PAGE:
Cape Town is running out of water. After three years of intense drought, South Africa’s second-largest city is just a few months away from “Day Zero,” the day when the city government will shut off water taps for most homes and businesses.
Sounds simple. It makes sense. But far too many people do not do this. They put together an idea, a process, but fail to take the design to completion before starting to build. Cutting corners always comes at a price. There is an old saying in Project Management, “You can have it Good, Fast or Cheap, pick any TWO”. Cutting corners will bump your cost, decrease quality, or possibly both.
A Pennsylvania man employed by a major pharmaceutical laboratory allegedly stolen poisonous chemicals and dumped them into a public stormwater inlet after he learned he was under investigation.
In recent years, hollow fiber membrane degassing modules have become an ideal option for CO2 removal when compared to harmful, costly chemicals and bulky deaerating towers.
Water utilities in California are saving on their power bills by installing Tesla battery systems in their facilities.
The most common technologies utilized in the treatment of natural bodies of water that become polluted, or begin to undergo eutrophication, involve primarily some form of physical or chemical treatment such as chemical oxidizers, flocculants, activated carbon and zeolites, and/or mechanical treatments such as dredging. The primary drawback to chemical treatments is that the treatments are based on stoichiometry or molecule to molecule interactions. As a result, they get very expensive when treating large volumes of water.
Malta is an archipelago of three islands situated in the Mediterranean Sea, around fifty miles south of Sicily. There are no rivers of any significance on the islands, and the sparse annual rainfall is only about 500 mm. There is a water deficit in Malta. It occurs especially in summer when there is a great demand from the farmers for their irrigation and from the tourism sector.
A former wastewater pro is working to bring robotics and artificial intelligence to an industry that arguably lags on tech adoption.
When designing water and wastewater treatment facilities, engineers have always struggled with the issue of ensuring owners they will get equipment that provides the highest value for the money and meets the needs of their facility.
Comparing blower performances across different manufacturers and technologies has long been a difficult task. For many years, it was all too easy to present data that, although accurate, was potentially misleading. Manufacturers were selective about what information they published as well as what conditions they chose to specify performance. The result was a numbers game the buyer frequently lost. Fortunately, the Compressed Air and Gas Institute (CAGI), in cooperation with its members, has developed a tool for a fair comparison between blowers.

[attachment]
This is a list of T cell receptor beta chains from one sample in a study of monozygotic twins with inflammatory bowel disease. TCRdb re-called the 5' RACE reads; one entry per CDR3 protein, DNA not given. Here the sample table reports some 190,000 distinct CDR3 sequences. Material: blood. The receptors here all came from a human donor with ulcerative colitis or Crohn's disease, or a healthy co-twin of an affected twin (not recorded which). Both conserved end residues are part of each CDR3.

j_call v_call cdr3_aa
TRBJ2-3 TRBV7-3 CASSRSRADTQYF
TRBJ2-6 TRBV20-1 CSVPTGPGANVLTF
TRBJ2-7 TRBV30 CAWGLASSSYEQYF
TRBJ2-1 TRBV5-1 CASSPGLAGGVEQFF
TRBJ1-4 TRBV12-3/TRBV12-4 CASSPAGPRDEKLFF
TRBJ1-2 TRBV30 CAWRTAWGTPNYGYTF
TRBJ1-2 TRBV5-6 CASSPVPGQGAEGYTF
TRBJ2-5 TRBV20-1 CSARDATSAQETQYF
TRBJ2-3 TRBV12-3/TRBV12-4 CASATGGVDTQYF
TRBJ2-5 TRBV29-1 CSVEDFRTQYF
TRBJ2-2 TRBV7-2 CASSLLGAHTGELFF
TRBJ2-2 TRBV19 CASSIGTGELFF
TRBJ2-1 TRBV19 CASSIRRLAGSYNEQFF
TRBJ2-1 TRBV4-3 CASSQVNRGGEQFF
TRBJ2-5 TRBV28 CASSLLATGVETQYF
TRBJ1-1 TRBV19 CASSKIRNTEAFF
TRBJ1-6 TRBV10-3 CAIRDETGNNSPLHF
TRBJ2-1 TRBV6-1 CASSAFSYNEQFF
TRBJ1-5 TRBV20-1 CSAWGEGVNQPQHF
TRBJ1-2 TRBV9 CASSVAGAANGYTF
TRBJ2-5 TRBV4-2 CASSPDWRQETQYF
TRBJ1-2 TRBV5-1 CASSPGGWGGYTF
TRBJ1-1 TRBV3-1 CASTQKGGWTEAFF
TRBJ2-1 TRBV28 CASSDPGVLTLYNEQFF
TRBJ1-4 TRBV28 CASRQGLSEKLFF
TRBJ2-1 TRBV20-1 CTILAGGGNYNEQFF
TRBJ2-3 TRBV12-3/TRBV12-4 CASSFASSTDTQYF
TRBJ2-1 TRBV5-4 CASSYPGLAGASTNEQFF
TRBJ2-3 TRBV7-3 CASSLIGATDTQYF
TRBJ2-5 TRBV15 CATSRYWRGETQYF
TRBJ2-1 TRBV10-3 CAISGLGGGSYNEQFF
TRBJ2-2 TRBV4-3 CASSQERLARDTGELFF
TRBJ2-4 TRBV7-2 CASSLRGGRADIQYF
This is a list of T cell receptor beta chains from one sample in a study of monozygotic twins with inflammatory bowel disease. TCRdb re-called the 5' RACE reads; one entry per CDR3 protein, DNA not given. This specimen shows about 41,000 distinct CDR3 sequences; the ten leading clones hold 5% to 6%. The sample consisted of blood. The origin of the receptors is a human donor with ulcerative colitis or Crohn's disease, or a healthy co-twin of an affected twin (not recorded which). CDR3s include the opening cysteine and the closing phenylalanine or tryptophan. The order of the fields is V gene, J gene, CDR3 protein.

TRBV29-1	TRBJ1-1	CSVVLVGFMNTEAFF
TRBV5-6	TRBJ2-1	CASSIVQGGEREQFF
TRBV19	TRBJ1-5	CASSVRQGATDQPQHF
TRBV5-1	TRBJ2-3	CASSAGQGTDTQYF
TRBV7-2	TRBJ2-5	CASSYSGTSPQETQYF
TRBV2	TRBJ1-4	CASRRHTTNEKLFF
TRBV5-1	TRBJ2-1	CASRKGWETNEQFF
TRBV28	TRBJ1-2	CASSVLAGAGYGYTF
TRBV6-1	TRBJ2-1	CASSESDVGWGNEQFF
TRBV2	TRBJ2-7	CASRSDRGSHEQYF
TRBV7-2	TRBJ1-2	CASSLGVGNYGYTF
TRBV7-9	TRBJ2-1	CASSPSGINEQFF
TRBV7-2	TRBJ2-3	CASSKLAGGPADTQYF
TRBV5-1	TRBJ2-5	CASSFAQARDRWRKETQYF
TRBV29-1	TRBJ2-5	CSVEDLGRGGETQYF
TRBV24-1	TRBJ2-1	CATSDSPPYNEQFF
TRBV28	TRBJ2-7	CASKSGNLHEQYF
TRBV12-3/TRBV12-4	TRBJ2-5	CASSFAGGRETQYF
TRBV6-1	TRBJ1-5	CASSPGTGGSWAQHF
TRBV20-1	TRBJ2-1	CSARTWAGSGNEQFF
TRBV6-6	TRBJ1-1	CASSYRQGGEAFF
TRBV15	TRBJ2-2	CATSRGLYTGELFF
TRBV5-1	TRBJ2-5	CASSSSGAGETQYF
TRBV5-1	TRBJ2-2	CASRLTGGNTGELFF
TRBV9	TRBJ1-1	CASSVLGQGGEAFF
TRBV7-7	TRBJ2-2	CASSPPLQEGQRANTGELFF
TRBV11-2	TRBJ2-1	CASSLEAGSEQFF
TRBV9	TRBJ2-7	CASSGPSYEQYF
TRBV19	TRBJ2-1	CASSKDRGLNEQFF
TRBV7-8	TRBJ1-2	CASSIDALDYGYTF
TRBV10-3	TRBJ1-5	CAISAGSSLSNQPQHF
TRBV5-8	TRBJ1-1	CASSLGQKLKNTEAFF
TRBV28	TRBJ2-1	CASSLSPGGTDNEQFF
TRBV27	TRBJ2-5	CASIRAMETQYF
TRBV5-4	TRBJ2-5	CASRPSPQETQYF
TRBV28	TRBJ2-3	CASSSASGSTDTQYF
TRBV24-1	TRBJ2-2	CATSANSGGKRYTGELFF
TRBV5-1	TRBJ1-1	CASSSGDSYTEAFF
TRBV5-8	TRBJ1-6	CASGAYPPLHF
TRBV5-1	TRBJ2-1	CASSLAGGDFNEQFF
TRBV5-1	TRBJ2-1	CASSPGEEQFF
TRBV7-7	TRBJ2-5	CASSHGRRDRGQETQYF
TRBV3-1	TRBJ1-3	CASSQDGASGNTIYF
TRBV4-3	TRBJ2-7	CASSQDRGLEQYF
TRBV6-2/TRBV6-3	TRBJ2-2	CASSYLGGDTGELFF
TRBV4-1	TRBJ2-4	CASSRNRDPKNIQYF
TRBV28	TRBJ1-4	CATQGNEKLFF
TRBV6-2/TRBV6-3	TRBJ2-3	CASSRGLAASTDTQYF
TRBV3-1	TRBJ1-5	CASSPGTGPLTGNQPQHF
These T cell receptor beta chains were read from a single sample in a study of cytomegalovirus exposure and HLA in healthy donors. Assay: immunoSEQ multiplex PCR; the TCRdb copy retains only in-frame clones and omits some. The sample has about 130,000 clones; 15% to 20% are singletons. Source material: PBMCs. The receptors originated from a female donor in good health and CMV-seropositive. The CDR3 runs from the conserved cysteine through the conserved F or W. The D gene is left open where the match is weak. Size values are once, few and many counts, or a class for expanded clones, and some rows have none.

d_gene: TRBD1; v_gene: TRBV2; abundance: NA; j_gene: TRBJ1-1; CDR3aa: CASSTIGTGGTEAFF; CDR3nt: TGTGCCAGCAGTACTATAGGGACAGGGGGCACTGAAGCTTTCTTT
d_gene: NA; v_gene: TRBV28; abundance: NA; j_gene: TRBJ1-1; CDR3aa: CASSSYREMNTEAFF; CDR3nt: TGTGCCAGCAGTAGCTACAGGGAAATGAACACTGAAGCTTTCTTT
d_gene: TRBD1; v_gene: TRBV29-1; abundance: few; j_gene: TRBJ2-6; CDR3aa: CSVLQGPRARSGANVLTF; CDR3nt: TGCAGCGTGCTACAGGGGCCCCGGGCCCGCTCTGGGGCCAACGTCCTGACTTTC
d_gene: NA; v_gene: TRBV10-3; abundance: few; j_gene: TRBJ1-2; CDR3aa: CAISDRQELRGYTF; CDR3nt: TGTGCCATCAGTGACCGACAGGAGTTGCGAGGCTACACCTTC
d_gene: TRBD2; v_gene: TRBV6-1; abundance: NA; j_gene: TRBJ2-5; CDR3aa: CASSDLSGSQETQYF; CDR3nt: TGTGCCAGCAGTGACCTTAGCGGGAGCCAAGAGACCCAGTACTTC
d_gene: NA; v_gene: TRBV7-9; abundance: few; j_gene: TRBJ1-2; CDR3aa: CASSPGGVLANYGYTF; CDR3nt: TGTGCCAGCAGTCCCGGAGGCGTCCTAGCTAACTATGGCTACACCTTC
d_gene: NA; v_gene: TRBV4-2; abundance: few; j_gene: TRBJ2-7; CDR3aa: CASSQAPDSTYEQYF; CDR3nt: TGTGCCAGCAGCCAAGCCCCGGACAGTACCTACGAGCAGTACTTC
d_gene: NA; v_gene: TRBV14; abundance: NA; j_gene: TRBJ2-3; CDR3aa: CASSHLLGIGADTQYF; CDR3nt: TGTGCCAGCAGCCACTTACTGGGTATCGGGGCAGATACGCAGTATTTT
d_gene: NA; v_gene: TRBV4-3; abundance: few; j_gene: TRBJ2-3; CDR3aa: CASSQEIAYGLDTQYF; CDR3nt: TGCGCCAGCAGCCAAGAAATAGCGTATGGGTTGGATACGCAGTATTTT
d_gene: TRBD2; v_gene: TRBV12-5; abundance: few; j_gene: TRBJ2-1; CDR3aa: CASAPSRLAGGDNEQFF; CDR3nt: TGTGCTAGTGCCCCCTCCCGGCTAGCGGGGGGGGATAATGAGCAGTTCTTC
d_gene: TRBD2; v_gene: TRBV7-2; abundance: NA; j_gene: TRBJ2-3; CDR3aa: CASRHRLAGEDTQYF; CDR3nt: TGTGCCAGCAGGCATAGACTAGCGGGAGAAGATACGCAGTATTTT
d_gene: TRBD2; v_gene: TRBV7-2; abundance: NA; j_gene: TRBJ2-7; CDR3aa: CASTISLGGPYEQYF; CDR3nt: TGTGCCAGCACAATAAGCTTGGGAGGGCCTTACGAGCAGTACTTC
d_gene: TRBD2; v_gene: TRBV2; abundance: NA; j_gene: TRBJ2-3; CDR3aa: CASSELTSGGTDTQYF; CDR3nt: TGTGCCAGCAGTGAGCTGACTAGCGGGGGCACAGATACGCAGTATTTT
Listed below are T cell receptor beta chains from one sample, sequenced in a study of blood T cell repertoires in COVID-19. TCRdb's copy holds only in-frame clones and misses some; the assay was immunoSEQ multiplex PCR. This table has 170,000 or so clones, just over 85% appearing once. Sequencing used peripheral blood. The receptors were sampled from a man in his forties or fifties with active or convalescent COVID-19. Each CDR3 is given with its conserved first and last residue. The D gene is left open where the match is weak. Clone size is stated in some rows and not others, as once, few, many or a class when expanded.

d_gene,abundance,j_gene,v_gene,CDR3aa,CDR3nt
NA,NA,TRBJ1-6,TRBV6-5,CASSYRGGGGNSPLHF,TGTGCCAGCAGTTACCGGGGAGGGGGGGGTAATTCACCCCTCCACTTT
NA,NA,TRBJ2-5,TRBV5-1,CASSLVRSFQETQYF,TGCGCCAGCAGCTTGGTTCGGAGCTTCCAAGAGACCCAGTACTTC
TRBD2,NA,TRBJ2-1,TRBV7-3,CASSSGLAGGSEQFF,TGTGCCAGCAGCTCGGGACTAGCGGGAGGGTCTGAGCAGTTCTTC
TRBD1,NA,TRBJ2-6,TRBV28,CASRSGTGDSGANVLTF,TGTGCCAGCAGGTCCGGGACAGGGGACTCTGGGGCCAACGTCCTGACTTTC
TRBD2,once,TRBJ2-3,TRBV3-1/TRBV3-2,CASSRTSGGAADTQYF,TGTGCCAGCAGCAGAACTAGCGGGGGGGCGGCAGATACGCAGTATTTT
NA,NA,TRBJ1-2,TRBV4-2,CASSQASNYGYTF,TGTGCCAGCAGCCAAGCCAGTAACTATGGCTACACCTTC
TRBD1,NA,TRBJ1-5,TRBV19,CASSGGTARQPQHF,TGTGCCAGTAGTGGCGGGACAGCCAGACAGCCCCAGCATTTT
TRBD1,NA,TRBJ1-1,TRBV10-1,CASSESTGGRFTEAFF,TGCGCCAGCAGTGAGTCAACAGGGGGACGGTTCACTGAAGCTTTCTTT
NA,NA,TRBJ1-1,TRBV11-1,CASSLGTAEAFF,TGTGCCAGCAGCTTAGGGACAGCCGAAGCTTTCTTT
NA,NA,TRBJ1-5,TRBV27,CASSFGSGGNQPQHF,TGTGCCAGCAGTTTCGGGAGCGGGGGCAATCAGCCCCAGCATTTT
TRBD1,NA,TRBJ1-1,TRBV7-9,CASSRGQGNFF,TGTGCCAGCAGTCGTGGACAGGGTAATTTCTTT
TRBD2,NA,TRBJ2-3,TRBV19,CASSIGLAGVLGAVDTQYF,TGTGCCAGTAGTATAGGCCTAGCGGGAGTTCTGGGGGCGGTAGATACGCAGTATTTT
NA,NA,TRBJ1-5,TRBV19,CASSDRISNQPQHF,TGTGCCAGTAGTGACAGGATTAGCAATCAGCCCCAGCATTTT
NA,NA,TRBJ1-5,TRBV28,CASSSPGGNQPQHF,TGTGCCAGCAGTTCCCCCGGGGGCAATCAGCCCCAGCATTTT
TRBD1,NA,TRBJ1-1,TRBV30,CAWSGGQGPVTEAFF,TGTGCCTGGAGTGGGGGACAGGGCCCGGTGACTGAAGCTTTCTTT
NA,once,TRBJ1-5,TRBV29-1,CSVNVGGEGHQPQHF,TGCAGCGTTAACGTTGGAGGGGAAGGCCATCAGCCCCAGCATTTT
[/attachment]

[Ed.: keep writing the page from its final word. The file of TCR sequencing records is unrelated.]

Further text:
Energy is the single highest operating cost in a wastewater treatment plant. More specifically, the energy to operate blowers for aeration is the single highest energy consumer.
Calling for a war on lead as a new feature of federal policy, U.S. EPA Administrator Scott Pruitt is meeting with Cabinet officials this week to discuss how to keep children safe from lead contamination.
Conventional activated sludge wastewater treatment plants (WWTP) operate with solids (mixed liquor suspended solids – MLSS) concentrations ranging from approximately 1500 to 5000 mg/L. In membrane bioreactors (MBRs), typical MLSS concentrations are even higher (10,000 to 12,000 mg/L).
In New Orleans, the storm drains appear to be decked out for a party — that’s because they are clogged with Mardi Gras beads.
Talk about making waves. Cryptocurrency — digital “tokens” or “coins” rooted in computer code and valued for the very fact that they are disconnected from governments and banks — have experienced spectacular rises and falls in recent months. The crypto-economy is already worth hundreds of billions of dollars (REAL dollars!), and it’s anyone’s guess how fast it will grow after that.
Tennessee’s waterways face a surprising threat: Jack Daniels. “As the whiskey industry continues to grow, Tennessee’s two largest distilleries struggled to comply with water quality regulations last year,” USA Today reported.
Water utilities are concerned that U.S. EPA’s loan program for water and wastewater projects might be expanded — to death.
Municipal Potable Water applications for the Fuzzy Filter have grown the past few years thanks to a strong relationship established with a consulting engineering firm active in the industry. Read the full article to learn more about current installations of the fuzzy filter and how it can improve a plant’s overall efficiency.